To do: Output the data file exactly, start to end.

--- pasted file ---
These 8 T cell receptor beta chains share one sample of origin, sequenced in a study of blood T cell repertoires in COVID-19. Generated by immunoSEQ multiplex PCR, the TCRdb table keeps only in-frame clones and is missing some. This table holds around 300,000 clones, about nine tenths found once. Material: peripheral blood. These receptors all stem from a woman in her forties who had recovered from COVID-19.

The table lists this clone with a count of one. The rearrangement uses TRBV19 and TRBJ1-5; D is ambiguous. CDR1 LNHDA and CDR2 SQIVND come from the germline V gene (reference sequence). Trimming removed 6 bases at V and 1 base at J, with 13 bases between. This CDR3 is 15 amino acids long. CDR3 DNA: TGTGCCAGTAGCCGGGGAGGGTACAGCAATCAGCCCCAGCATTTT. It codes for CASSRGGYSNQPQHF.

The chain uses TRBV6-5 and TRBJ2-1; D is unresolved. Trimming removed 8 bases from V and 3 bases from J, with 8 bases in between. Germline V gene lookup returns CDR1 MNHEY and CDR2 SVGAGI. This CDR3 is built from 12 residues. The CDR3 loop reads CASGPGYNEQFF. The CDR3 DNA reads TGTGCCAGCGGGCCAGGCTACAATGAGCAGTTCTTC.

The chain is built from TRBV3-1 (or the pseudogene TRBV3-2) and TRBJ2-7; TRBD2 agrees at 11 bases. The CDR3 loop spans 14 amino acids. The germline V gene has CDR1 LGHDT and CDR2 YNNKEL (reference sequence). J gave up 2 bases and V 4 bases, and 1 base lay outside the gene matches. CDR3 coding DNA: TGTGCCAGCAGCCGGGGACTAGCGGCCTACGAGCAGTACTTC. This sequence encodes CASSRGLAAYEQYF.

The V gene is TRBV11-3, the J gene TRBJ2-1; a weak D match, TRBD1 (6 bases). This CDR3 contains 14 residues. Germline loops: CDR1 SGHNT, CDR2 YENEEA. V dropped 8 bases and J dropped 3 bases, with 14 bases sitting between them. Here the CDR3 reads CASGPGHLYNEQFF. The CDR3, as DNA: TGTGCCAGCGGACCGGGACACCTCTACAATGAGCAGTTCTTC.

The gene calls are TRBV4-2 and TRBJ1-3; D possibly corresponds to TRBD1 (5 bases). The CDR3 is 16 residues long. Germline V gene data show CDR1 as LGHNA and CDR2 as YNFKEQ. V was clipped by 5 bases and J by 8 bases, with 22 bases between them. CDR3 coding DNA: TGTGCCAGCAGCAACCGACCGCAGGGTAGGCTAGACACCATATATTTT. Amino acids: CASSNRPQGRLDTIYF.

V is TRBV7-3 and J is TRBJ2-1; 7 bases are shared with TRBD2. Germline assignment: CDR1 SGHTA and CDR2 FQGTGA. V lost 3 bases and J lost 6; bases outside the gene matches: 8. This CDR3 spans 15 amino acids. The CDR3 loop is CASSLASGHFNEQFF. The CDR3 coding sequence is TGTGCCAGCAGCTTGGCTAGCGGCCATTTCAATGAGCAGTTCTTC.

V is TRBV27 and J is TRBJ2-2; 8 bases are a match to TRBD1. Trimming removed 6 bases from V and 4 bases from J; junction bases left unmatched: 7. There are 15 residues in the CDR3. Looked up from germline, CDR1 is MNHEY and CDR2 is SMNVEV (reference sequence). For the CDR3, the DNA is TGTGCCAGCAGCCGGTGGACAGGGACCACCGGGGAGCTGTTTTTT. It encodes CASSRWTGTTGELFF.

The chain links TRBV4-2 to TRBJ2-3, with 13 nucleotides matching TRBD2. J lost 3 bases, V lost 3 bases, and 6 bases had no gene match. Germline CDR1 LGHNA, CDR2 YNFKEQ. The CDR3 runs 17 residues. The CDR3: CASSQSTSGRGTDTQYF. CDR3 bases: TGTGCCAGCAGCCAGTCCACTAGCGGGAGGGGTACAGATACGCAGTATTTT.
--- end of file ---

These 8 T cell receptor beta chains share one sample of origin, sequenced in a study of blood T cell repertoires in COVID-19. Generated by immunoSEQ multiplex PCR, the TCRdb table keeps only in-frame clones and is missing some. This table holds around 300,000 clones, about nine tenths found once. Material: peripheral blood. These receptors all stem from a woman in her forties who had recovered from COVID-19.

The table lists this clone with a count of one. The rearrangement uses TRBV19 and TRBJ1-5; D is ambiguous. CDR1 LNHDA and CDR2 SQIVND come from the germline V gene (reference sequence). Trimming removed 6 bases at V and 1 base at J, with 13 bases between. This CDR3 is 15 amino acids long. CDR3 DNA: TGTGCCAGTAGCCGGGGAGGGTACAGCAATCAGCCCCAGCATTTT. It codes for CASSRGGYSNQPQHF.

The chain uses TRBV6-5 and TRBJ2-1; D is unresolved. Trimming removed 8 bases from V and 3 bases from J, with 8 bases in between. Germline V gene lookup returns CDR1 MNHEY and CDR2 SVGAGI. This CDR3 is built from 12 residues. The CDR3 loop reads CASGPGYNEQFF. The CDR3 DNA reads TGTGCCAGCGGGCCAGGCTACAATGAGCAGTTCTTC.

The chain is built from TRBV3-1 (or the pseudogene TRBV3-2) and TRBJ2-7; TRBD2 agrees at 11 bases. The CDR3 loop spans 14 amino acids. The germline V gene has CDR1 LGHDT and CDR2 YNNKEL (reference sequence). J gave up 2 bases and V 4 bases, and 1 base lay outside the gene matches. CDR3 coding DNA: TGTGCCAGCAGCCGGGGACTAGCGGCCTACGAGCAGTACTTC. This sequence encodes CASSRGLAAYEQYF.

The V gene is TRBV11-3, the J gene TRBJ2-1; a weak D match, TRBD1 (6 bases). This CDR3 contains 14 residues. Germline loops: CDR1 SGHNT, CDR2 YENEEA. V dropped 8 bases and J dropped 3 bases, with 14 bases sitting between them. Here the CDR3 reads CASGPGHLYNEQFF. The CDR3, as DNA: TGTGCCAGCGGACCGGGACACCTCTACAATGAGCAGTTCTTC.

The gene calls are TRBV4-2 and TRBJ1-3; D possibly corresponds to TRBD1 (5 bases). The CDR3 is 16 residues long. Germline V gene data show CDR1 as LGHNA and CDR2 as YNFKEQ. V was clipped by 5 bases and J by 8 bases, with 22 bases between them. CDR3 coding DNA: TGTGCCAGCAGCAACCGACCGCAGGGTAGGCTAGACACCATATATTTT. Amino acids: CASSNRPQGRLDTIYF.

V is TRBV7-3 and J is TRBJ2-1; 7 bases are shared with TRBD2. Germline assignment: CDR1 SGHTA and CDR2 FQGTGA. V lost 3 bases and J lost 6; bases outside the gene matches: 8. This CDR3 spans 15 amino acids. The CDR3 loop is CASSLASGHFNEQFF. The CDR3 coding sequence is TGTGCCAGCAGCTTGGCTAGCGGCCATTTCAATGAGCAGTTCTTC.

V is TRBV27 and J is TRBJ2-2; 8 bases are a match to TRBD1. Trimming removed 6 bases from V and 4 bases from J; junction bases left unmatched: 7. There are 15 residues in the CDR3. Looked up from germline, CDR1 is MNHEY and CDR2 is SMNVEV (reference sequence). For the CDR3, the DNA is TGTGCCAGCAGCCGGTGGACAGGGACCACCGGGGAGCTGTTTTTT. It encodes CASSRWTGTTGELFF.

The chain links TRBV4-2 to TRBJ2-3, with 13 nucleotides matching TRBD2. J lost 3 bases, V lost 3 bases, and 6 bases had no gene match. Germline CDR1 LGHNA, CDR2 YNFKEQ. The CDR3 runs 17 residues. The CDR3: CASSQSTSGRGTDTQYF. CDR3 bases: TGTGCCAGCAGCCAGTCCACTAGCGGGAGGGGTACAGATACGCAGTATTTT.